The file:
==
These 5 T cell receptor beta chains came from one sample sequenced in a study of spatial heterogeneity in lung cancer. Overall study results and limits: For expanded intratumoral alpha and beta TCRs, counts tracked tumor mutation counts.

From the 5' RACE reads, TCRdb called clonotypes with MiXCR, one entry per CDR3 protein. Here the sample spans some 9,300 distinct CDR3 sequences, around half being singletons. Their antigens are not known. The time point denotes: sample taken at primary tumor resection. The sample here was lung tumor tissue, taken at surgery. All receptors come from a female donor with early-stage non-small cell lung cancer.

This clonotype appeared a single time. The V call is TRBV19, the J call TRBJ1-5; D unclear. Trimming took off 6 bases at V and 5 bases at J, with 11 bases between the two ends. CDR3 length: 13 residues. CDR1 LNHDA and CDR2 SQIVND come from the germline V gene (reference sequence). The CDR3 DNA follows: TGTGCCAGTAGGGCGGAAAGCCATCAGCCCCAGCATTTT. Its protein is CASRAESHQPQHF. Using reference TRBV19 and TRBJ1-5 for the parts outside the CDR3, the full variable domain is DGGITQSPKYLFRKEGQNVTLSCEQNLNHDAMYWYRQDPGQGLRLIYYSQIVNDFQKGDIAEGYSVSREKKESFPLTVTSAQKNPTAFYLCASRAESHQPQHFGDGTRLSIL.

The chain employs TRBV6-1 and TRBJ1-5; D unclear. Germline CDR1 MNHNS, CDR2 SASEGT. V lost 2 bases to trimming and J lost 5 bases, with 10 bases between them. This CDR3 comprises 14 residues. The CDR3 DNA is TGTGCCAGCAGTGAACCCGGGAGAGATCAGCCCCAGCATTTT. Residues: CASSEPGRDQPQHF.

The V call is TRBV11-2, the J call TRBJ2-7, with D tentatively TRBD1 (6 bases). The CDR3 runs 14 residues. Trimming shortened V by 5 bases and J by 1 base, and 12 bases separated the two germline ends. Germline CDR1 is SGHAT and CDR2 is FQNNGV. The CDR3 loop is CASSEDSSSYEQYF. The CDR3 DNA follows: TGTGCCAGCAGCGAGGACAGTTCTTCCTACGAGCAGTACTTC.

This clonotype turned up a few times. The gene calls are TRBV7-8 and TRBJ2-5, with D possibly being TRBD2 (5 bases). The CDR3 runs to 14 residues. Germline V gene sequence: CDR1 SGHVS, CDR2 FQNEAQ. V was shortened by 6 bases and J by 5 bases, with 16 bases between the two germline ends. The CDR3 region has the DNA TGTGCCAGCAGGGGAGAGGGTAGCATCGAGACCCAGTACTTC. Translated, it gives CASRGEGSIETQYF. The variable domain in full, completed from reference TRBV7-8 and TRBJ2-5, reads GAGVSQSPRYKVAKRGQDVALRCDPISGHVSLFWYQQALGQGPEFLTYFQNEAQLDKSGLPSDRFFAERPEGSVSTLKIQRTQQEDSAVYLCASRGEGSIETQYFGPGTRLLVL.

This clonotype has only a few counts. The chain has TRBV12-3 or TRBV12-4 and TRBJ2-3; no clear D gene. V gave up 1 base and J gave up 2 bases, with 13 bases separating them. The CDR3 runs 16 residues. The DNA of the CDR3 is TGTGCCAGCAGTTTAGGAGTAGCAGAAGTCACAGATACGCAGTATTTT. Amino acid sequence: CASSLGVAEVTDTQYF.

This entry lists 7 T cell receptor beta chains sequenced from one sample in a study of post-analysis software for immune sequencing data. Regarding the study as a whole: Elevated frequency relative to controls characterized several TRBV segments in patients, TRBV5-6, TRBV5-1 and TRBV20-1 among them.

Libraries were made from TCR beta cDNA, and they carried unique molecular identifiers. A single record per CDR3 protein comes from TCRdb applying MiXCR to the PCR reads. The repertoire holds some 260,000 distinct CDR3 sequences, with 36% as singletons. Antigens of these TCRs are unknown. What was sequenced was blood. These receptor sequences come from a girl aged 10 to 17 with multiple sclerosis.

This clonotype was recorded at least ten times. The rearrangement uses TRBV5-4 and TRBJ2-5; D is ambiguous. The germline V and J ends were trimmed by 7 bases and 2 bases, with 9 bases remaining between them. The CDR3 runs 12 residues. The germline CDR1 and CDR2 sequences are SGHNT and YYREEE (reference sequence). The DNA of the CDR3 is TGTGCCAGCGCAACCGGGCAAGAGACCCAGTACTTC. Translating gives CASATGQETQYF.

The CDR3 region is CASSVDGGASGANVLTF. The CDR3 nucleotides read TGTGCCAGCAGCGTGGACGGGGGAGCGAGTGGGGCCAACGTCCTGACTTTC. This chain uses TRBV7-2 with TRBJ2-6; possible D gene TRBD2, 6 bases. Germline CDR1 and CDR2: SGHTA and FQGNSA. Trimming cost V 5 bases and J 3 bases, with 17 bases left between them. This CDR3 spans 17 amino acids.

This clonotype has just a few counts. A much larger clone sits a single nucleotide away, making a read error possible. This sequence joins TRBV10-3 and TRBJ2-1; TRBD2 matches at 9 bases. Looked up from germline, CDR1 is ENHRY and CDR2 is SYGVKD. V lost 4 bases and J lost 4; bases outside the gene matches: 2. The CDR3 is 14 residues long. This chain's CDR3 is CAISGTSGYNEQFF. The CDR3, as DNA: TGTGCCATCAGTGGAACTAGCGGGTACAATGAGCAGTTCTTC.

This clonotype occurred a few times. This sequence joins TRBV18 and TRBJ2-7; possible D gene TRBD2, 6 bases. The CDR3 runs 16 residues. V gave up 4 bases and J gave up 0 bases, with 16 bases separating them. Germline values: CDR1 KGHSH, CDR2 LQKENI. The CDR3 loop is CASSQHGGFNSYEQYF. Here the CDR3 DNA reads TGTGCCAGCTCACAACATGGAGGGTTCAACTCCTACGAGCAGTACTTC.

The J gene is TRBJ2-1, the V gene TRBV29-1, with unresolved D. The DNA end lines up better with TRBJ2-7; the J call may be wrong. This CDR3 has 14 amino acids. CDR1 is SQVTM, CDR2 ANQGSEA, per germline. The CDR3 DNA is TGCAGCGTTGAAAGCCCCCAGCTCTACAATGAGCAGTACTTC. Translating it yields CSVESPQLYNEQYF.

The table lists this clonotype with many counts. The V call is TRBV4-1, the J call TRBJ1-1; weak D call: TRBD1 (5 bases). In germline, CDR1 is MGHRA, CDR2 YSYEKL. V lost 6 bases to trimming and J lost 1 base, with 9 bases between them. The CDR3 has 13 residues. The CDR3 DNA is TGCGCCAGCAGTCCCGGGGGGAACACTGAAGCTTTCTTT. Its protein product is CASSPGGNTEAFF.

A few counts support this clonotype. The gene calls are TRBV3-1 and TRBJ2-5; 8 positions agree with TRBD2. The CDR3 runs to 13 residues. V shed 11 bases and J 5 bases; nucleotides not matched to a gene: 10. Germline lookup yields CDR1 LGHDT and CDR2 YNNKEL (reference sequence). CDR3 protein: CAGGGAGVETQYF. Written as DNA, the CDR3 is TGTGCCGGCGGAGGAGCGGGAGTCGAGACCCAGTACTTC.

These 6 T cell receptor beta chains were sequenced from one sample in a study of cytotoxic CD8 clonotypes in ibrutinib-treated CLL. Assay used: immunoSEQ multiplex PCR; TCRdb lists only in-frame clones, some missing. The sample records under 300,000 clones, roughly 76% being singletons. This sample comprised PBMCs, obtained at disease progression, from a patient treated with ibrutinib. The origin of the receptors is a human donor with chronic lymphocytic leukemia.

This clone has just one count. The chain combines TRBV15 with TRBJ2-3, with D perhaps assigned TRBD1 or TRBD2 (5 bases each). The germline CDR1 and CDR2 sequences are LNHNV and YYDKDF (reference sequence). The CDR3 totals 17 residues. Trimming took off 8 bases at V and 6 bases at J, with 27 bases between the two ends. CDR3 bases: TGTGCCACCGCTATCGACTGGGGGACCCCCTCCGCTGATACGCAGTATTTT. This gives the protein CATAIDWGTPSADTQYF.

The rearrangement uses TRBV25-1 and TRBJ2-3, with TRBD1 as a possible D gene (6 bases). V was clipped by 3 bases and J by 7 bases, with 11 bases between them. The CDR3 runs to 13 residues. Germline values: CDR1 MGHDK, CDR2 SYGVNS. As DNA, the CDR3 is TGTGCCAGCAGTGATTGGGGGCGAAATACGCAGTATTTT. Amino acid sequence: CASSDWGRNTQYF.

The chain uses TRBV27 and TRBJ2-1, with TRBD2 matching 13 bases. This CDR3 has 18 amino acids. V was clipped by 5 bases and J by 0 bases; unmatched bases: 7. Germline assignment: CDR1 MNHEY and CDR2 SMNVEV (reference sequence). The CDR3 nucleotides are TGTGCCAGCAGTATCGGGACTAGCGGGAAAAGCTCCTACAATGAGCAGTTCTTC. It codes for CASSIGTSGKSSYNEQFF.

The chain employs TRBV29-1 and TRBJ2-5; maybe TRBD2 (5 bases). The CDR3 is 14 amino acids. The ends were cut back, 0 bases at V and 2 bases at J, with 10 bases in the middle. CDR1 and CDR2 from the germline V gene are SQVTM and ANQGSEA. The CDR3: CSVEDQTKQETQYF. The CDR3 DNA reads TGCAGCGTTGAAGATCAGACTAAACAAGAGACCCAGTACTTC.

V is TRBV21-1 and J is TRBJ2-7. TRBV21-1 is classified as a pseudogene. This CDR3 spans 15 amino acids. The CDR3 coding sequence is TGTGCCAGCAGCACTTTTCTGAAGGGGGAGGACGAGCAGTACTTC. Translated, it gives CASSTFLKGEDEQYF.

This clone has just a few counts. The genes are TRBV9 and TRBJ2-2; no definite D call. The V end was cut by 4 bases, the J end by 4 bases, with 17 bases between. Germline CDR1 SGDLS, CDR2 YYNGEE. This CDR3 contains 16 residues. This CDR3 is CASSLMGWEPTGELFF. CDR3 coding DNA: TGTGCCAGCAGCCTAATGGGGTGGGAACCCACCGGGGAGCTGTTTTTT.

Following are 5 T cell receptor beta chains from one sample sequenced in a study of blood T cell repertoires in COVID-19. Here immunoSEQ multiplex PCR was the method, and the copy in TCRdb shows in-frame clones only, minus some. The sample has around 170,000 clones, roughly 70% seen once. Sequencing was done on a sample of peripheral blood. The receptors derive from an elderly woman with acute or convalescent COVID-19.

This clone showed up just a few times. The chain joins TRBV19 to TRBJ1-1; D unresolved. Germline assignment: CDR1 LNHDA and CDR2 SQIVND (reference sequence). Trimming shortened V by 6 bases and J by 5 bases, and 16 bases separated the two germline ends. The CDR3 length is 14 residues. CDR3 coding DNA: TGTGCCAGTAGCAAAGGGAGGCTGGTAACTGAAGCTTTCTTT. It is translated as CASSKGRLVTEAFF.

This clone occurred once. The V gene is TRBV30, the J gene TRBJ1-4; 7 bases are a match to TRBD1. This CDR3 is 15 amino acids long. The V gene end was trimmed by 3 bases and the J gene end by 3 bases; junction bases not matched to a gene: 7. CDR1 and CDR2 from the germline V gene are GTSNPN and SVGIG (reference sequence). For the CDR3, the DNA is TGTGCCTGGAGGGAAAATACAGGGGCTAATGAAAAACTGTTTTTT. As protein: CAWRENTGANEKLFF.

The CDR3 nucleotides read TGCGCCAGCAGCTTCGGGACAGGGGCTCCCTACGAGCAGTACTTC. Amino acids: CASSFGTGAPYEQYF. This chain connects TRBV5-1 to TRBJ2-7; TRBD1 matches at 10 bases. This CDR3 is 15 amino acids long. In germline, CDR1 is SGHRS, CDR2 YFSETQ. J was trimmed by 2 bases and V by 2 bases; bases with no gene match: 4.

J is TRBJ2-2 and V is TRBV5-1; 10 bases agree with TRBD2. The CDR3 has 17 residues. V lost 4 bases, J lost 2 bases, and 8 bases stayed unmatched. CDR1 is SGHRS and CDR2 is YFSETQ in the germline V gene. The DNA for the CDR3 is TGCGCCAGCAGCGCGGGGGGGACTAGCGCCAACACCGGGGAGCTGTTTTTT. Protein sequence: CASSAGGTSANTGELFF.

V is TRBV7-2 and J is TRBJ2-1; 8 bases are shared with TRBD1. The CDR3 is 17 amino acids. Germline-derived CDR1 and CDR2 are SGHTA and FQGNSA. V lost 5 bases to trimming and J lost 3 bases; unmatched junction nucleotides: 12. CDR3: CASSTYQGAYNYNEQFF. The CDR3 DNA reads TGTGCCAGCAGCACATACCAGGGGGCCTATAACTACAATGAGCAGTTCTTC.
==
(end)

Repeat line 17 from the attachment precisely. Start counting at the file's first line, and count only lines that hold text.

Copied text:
These 6 T cell receptor beta chains were sequenced from one sample in a study of cytotoxic CD8 clonotypes in ibrutinib-treated CLL. Assay used: immunoSEQ multiplex PCR; TCRdb lists only in-frame clones, some missing. The sample records under 300,000 clones, roughly 76% being singletons. This sample comprised PBMCs, obtained at disease progression, from a patient treated with ibrutinib. The origin of the receptors is a human donor with chronic lymphocytic leukemia.